En español, tenemos una regla en la cual, generalmente, se puede tener fe: Si una palabra termina con -o, es masculina. Sin embargo, palabras que terminan en -e o -a también pueden ser palabras masculinas, pero una que termina con -o es masculina sin duda.

Existe la excepción en la palabra «mano». ¿Por qué es esto? ¿Cómo se originó esta excepción?

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    Hay varias más: la radio, la moto, la foto. – dusan Nov 15 '11 at 21:36
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    this suggests that it is because of the fact that the word "mano" originates from Latin "manus" which has a feminine form. – kristof Nov 15 '11 at 21:39
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    @dusan Las dos segundas son formas más cortas: la motocicleta, la fotografía. Me parece que la radio es la misma cosa, pero no estoy segura. – Aarthi Nov 15 '11 at 21:40
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    @TomAu: I think you are right. Even radio is a contraction (radiodifusión). – dusan Nov 18 '11 at 0:38
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    @AarthiDevanathan: Yes, I think la mano is the only natural feminine word ending in "o" in Spanish. The rest are alternative forms, short forms, and other variations. – Brian Nov 18 '11 at 1:54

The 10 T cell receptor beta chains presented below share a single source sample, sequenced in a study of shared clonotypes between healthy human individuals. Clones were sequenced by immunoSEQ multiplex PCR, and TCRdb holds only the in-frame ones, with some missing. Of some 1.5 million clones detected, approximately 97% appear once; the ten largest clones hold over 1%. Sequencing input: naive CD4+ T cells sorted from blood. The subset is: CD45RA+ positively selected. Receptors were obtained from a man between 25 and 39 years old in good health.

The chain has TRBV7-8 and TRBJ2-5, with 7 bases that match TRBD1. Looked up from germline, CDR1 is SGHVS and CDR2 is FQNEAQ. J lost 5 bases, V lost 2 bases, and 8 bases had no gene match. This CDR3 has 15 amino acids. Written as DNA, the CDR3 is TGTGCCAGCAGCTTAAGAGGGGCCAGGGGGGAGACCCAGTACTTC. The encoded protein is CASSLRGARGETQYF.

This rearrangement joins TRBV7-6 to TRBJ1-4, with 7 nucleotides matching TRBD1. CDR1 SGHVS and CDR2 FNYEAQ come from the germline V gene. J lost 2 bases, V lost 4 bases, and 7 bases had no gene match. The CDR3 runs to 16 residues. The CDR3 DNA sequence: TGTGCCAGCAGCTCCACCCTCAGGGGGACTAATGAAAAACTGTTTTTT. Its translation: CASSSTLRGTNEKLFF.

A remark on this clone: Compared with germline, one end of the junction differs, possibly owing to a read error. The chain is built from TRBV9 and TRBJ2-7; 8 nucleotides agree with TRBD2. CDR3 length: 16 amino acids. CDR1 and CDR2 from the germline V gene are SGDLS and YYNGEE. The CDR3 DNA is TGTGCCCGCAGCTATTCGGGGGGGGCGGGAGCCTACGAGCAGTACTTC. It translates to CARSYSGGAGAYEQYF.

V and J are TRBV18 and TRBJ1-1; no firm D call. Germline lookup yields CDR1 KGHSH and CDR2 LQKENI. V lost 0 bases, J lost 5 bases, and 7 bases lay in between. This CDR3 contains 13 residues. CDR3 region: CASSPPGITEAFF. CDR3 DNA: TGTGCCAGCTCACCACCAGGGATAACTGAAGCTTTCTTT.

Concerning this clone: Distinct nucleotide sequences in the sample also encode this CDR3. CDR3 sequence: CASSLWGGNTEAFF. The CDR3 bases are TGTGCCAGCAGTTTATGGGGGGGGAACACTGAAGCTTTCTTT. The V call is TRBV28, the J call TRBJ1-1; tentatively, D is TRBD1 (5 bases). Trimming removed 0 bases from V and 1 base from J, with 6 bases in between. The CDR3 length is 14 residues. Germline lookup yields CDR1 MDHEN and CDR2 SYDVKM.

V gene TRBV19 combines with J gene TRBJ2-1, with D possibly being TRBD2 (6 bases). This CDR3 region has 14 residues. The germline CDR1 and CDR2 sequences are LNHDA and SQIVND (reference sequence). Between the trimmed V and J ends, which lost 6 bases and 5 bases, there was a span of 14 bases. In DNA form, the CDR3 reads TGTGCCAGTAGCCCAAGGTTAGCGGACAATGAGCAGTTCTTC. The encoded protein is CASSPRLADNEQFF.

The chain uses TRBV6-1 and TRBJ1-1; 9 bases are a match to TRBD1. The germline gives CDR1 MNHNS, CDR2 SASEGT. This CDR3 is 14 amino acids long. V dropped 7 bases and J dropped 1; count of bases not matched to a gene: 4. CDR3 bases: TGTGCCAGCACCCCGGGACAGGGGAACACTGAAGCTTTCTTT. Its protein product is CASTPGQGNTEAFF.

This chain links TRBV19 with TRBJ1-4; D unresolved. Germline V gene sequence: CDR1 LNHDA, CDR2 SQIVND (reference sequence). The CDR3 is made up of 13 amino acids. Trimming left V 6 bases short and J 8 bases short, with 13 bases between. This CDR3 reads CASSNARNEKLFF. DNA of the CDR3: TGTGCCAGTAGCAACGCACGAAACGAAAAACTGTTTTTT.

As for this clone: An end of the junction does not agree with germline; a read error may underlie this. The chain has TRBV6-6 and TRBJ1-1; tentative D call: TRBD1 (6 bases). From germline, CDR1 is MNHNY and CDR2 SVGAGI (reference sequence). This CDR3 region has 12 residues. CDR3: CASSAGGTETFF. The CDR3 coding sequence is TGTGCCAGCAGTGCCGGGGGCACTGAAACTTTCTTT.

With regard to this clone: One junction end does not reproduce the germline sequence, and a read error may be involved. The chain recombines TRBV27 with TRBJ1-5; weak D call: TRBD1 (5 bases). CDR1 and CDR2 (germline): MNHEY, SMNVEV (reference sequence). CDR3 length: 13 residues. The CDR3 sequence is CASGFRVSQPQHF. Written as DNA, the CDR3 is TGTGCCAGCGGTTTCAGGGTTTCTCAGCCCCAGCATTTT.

up vote 15 down vote accepted


While the rule is in general that all -o words are masculine, there are exceptions. This one is one of these exceptions to that rule.


One theory (proposed here) is that this word derived from the Latin word manus which was a fourth-declension feminine noun. For comparison, first declension nouns were all feminine and second declension were all masculine or neuter. This particular word, though, was a fourth-declension noun.

Fourth declension nouns were a bit different since they are predominantly masculine with some feminine exceptions. "Manus" was one of those exceptions.


More than likely, the word la mano derived from the Latin word manus, which was feminine.

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    I like how you call it "a theory" when it seems pretty obvious to me that's exactly what happened. ;) (By the way, there were masculine first-declension nouns, like "athleta", and feminine second-declension nouns, like "humus" -- but the latter were quite rare.) – Kef Schecter Nov 15 '11 at 22:50
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    I remember reading about Latin sogrus, which must have been one of these nouns. It evolved analogically into suegra for obvious reasons. (Don't ask me what "father-in-law" was in Latin.) – pablodf76 Feb 25 '17 at 12:47

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